Children of criminals reveal their family struggles
My father murdered my mother and my sister — Ryan Hart
Ryan Hart’s father, Lance, murdered his mother, Claire, and his sister, Charlotte
In this day and age, we like to think that we don’t punish children, in a biblical fashion, for the “sins of the father”. But if you’re the son or daughter of a notorious criminal, it doesn’t always feel like that.
The child of an offender has to face up to multiple hardships. First, there is the realisation that the parent you have put on a pedestal is capable of such wrongdoing. Then you may have to come to terms with a mum or dad’s absence as they serve prison time.
Ryan Hart and his brother Luke have also taken to campaigning to try to bring about positive change, in the wake of their extreme trauma. In July 2016, their father, Lance, murdered their mother, Claire, and their sister, Charlotte, four days after the family had left him.
Ryan Hart, now 27, says he was shocked by the media coverage, which painted his father as a caring member of the community.
Ryan Hart is now campaigning with his brother Luke for awareness about domestic violence
“It’s kind of hard to describe how it feels when you’ve lived with a man so evil for 25 years and then he murders your mum and your sister and then it feels like society is standing by the murderer and completely ignoring the two victims,” he says.
“It opened our eyes up to how grossly misunderstood domestic abuse is and how everyone likes to almost victim blame. I think it’s hard to comprehend the mind of a murderer and therefore probably easier to suggest that the man was pushed or forced to do what he did.”
Lance Hart left a letter in his car, but his sons say they will never read it or make it public.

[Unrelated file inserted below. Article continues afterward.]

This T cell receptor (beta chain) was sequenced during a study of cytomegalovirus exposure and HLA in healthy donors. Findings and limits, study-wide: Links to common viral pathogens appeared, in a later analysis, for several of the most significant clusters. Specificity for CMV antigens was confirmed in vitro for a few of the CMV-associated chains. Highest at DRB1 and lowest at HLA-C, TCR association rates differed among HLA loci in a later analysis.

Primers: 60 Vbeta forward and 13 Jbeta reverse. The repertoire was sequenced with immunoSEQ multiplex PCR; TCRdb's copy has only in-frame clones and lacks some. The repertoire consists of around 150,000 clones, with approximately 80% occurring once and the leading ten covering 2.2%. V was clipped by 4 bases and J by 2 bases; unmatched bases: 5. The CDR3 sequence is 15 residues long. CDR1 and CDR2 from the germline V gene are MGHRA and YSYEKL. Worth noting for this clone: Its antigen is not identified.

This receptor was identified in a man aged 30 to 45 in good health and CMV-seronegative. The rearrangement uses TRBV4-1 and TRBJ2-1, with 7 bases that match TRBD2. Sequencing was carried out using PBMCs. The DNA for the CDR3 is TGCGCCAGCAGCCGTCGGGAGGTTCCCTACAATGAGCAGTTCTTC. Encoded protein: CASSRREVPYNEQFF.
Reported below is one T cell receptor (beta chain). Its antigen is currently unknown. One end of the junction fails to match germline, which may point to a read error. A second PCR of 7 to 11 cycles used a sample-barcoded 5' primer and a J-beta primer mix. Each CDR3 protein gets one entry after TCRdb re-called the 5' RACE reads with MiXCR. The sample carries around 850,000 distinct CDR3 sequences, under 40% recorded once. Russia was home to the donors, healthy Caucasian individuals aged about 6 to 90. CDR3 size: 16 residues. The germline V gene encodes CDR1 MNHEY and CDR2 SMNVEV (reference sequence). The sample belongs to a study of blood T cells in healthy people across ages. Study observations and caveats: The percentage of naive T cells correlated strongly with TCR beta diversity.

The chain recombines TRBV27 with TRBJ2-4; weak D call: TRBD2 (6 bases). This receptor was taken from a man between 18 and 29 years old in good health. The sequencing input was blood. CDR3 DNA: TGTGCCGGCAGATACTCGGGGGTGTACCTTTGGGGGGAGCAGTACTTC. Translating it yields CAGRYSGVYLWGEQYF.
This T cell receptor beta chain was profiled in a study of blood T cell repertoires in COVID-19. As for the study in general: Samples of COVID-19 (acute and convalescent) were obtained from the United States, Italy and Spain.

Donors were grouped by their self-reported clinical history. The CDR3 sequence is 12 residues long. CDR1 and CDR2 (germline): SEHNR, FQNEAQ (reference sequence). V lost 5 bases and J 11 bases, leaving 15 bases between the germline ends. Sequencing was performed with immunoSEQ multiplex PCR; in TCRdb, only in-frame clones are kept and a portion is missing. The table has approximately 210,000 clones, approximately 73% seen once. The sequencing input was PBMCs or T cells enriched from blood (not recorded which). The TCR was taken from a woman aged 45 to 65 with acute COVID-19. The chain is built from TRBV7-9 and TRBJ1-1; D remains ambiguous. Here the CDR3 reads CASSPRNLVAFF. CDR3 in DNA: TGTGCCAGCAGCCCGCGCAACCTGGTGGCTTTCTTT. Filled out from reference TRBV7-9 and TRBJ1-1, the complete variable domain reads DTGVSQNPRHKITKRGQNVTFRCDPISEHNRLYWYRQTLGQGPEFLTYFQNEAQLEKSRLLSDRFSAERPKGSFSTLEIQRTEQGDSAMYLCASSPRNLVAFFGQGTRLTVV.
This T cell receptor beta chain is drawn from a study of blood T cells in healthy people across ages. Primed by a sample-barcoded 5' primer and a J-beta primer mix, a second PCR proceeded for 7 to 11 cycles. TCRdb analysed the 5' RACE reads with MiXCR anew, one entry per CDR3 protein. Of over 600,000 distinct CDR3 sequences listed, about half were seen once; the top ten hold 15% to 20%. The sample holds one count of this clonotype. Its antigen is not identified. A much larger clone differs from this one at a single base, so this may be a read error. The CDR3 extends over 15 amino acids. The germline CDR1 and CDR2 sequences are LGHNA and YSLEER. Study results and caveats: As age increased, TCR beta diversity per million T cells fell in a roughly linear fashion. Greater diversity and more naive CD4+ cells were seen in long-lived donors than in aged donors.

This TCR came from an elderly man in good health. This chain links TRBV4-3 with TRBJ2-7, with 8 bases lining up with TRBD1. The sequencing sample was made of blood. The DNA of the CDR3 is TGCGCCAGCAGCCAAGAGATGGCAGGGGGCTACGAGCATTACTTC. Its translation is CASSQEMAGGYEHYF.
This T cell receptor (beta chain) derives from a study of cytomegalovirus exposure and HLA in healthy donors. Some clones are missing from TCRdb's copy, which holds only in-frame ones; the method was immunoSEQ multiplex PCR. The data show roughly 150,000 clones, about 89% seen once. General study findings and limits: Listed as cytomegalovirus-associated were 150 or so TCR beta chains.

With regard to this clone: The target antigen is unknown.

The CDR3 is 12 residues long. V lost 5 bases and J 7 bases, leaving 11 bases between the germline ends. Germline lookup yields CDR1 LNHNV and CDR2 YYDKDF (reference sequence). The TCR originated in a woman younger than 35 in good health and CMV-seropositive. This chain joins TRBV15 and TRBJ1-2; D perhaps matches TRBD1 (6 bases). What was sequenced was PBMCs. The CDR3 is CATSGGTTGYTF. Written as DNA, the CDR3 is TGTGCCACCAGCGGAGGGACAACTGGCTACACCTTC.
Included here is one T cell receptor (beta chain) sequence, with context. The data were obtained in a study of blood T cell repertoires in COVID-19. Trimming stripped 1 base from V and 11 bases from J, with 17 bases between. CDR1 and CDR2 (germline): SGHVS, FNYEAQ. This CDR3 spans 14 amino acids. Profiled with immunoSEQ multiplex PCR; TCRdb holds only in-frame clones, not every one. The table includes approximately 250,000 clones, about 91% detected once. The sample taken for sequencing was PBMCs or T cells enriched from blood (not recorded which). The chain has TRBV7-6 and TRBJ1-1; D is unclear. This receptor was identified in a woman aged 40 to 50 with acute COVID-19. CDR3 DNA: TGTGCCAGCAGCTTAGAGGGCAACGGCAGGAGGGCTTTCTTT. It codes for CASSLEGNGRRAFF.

“To be honest, that’s what he would have wanted,” Hart says. “He wanted to control everyone after his death. He did that his entire life. I think that’s the key thing with domestic homicide – the victims are always silenced.”
Even for less serious offences, the impact on the children can be permanent. I ask Adam Bradford how long he thinks his father’s crimes will cast a cloud over his life.
“I think it will be there forever,” he says.
Take Aimee Challenor.
Last August she was suspended by the Green Party after her father was jailed for raping a child. She had already withdrawn from the race to become deputy leader, so that the election would not be “dominated by what my father has done”, and insisted that she had not known about his crimes.
She had, however, appointed him as her election agent after he had been charged with raping and torturing the 10-year-old girl in the family home – which was Coventry Green Party’s registered address.
“This was one of a number of ways I was seeking to reconcile my relationship with my father after coming out of care,” she said, but accepted on reflection that “it was unacceptable”.
For crimes that have attracted the media glare, there is also a toxic fame that has to be grappled with – along with the prurience and judgement of friends and strangers.
Perhaps the hardest case to consider is that of Mae West, daughter of mass murderers Fred and Rose West, whose lives are explored in the documentary series Killer in the Family, starting on UKTV’s Really channel on Thursday.
“Sometimes I think when the criminals are sorted out, people overlook their families,” she wrote while promoting her memoir, Love as Always, Mum xxx, published last September. “I often see cases in the news and wonder: ‘What happened to the children?’”
Son of a Great Train Robber
Nick Reynolds’s life has, in many ways, been defined by his father’s criminality and what he calls the resulting “50-year media soap opera”. Bruce Reynolds masterminded the Great Train Robbery, which has gripped Britain’s imagination ever since the gang of 15 stole £2.6m in used bank notes in 1963.
The family was on the run for five years. But Reynolds had no idea his father had committed a crime. “If I did give it some thought, I probably thought my dad was a spy,” he tells i.
“I was seven when about 50 policemen arrested him. I’d been living the Life of Riley in exotic locations, just on a big extended family holiday. He was whisked off to prison and I was sent off to boarding school.
“It was quite hard for me to get my head around, because it meant that he was the bad guy. I think I found out bit by bit from old newspapers.”